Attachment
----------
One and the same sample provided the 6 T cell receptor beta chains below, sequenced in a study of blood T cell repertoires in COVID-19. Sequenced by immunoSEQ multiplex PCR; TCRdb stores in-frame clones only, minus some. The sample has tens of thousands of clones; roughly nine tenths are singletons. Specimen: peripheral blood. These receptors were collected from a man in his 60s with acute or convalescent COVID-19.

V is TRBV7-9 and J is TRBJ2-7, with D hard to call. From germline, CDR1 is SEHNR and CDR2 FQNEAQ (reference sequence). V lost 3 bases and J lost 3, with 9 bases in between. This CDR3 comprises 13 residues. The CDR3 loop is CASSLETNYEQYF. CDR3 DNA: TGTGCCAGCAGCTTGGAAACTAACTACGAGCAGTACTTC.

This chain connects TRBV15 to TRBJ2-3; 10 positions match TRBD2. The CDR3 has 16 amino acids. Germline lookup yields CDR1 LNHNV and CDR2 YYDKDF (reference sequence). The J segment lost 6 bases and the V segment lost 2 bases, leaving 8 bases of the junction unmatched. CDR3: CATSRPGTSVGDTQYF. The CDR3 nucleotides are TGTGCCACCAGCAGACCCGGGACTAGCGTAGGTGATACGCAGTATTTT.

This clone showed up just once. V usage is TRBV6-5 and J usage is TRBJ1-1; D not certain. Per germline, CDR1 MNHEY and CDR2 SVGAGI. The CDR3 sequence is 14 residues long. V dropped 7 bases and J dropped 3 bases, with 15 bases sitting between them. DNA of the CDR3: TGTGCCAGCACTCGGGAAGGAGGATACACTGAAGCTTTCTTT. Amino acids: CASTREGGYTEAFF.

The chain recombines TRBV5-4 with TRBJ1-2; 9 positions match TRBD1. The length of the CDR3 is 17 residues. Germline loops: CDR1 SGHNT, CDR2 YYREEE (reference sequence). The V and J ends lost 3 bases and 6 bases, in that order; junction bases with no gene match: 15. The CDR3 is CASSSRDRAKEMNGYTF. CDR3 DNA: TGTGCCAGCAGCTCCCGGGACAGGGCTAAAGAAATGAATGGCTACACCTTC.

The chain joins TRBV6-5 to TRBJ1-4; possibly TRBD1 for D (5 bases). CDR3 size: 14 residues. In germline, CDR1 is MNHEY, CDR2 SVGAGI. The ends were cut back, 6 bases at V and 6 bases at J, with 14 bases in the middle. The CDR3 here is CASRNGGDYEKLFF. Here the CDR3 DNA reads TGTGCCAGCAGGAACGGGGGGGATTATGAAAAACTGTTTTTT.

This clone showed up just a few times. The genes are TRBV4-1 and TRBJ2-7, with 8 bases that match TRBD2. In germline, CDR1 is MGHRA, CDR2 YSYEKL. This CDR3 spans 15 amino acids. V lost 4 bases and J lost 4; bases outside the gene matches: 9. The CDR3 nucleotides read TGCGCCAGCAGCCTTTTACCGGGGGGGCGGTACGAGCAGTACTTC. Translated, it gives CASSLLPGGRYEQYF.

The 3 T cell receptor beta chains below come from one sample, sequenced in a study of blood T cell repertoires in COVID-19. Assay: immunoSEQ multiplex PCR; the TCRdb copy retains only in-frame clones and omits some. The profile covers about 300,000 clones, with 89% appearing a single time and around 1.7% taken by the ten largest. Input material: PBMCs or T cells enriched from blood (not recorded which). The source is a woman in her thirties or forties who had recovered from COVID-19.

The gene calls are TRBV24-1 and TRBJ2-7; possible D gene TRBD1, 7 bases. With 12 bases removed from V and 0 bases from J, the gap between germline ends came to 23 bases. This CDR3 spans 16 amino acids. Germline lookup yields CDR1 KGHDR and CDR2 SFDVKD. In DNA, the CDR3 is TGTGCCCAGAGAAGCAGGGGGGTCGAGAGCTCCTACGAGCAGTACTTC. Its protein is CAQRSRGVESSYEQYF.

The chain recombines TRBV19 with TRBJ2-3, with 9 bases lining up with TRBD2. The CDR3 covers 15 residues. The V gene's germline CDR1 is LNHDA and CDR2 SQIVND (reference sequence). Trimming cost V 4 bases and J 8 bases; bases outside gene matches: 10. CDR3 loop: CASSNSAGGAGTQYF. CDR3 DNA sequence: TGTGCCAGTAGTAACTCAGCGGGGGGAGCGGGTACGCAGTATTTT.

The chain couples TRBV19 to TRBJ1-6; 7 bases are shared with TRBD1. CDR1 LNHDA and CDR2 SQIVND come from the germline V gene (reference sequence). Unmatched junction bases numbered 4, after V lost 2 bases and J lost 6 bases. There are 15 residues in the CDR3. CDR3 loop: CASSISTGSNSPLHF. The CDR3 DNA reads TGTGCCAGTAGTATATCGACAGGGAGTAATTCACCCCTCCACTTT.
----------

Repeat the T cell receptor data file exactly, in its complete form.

One and the same sample provided the 6 T cell receptor beta chains below, sequenced in a study of blood T cell repertoires in COVID-19. Sequenced by immunoSEQ multiplex PCR; TCRdb stores in-frame clones only, minus some. The sample has tens of thousands of clones; roughly nine tenths are singletons. Specimen: peripheral blood. These receptors were collected from a man in his 60s with acute or convalescent COVID-19.

V is TRBV7-9 and J is TRBJ2-7, with D hard to call. From germline, CDR1 is SEHNR and CDR2 FQNEAQ (reference sequence). V lost 3 bases and J lost 3, with 9 bases in between. This CDR3 comprises 13 residues. The CDR3 loop is CASSLETNYEQYF. CDR3 DNA: TGTGCCAGCAGCTTGGAAACTAACTACGAGCAGTACTTC.

This chain connects TRBV15 to TRBJ2-3; 10 positions match TRBD2. The CDR3 has 16 amino acids. Germline lookup yields CDR1 LNHNV and CDR2 YYDKDF (reference sequence). The J segment lost 6 bases and the V segment lost 2 bases, leaving 8 bases of the junction unmatched. CDR3: CATSRPGTSVGDTQYF. The CDR3 nucleotides are TGTGCCACCAGCAGACCCGGGACTAGCGTAGGTGATACGCAGTATTTT.

This clone showed up just once. V usage is TRBV6-5 and J usage is TRBJ1-1; D not certain. Per germline, CDR1 MNHEY and CDR2 SVGAGI. The CDR3 sequence is 14 residues long. V dropped 7 bases and J dropped 3 bases, with 15 bases sitting between them. DNA of the CDR3: TGTGCCAGCACTCGGGAAGGAGGATACACTGAAGCTTTCTTT. Amino acids: CASTREGGYTEAFF.

The chain recombines TRBV5-4 with TRBJ1-2; 9 positions match TRBD1. The length of the CDR3 is 17 residues. Germline loops: CDR1 SGHNT, CDR2 YYREEE (reference sequence). The V and J ends lost 3 bases and 6 bases, in that order; junction bases with no gene match: 15. The CDR3 is CASSSRDRAKEMNGYTF. CDR3 DNA: TGTGCCAGCAGCTCCCGGGACAGGGCTAAAGAAATGAATGGCTACACCTTC.

The chain joins TRBV6-5 to TRBJ1-4; possibly TRBD1 for D (5 bases). CDR3 size: 14 residues. In germline, CDR1 is MNHEY, CDR2 SVGAGI. The ends were cut back, 6 bases at V and 6 bases at J, with 14 bases in the middle. The CDR3 here is CASRNGGDYEKLFF. Here the CDR3 DNA reads TGTGCCAGCAGGAACGGGGGGGATTATGAAAAACTGTTTTTT.

This clone showed up just a few times. The genes are TRBV4-1 and TRBJ2-7, with 8 bases that match TRBD2. In germline, CDR1 is MGHRA, CDR2 YSYEKL. This CDR3 spans 15 amino acids. V lost 4 bases and J lost 4; bases outside the gene matches: 9. The CDR3 nucleotides read TGCGCCAGCAGCCTTTTACCGGGGGGGCGGTACGAGCAGTACTTC. Translated, it gives CASSLLPGGRYEQYF.

The 3 T cell receptor beta chains below come from one sample, sequenced in a study of blood T cell repertoires in COVID-19. Assay: immunoSEQ multiplex PCR; the TCRdb copy retains only in-frame clones and omits some. The profile covers about 300,000 clones, with 89% appearing a single time and around 1.7% taken by the ten largest. Input material: PBMCs or T cells enriched from blood (not recorded which). The source is a woman in her thirties or forties who had recovered from COVID-19.

The gene calls are TRBV24-1 and TRBJ2-7; possible D gene TRBD1, 7 bases. With 12 bases removed from V and 0 bases from J, the gap between germline ends came to 23 bases. This CDR3 spans 16 amino acids. Germline lookup yields CDR1 KGHDR and CDR2 SFDVKD. In DNA, the CDR3 is TGTGCCCAGAGAAGCAGGGGGGTCGAGAGCTCCTACGAGCAGTACTTC. Its protein is CAQRSRGVESSYEQYF.

The chain recombines TRBV19 with TRBJ2-3, with 9 bases lining up with TRBD2. The CDR3 covers 15 residues. The V gene's germline CDR1 is LNHDA and CDR2 SQIVND (reference sequence). Trimming cost V 4 bases and J 8 bases; bases outside gene matches: 10. CDR3 loop: CASSNSAGGAGTQYF. CDR3 DNA sequence: TGTGCCAGTAGTAACTCAGCGGGGGGAGCGGGTACGCAGTATTTT.

The chain couples TRBV19 to TRBJ1-6; 7 bases are shared with TRBD1. CDR1 LNHDA and CDR2 SQIVND come from the germline V gene (reference sequence). Unmatched junction bases numbered 4, after V lost 2 bases and J lost 6 bases. There are 15 residues in the CDR3. CDR3 loop: CASSISTGSNSPLHF. The CDR3 DNA reads TGTGCCAGTAGTATATCGACAGGGAGTAATTCACCCCTCCACTTT.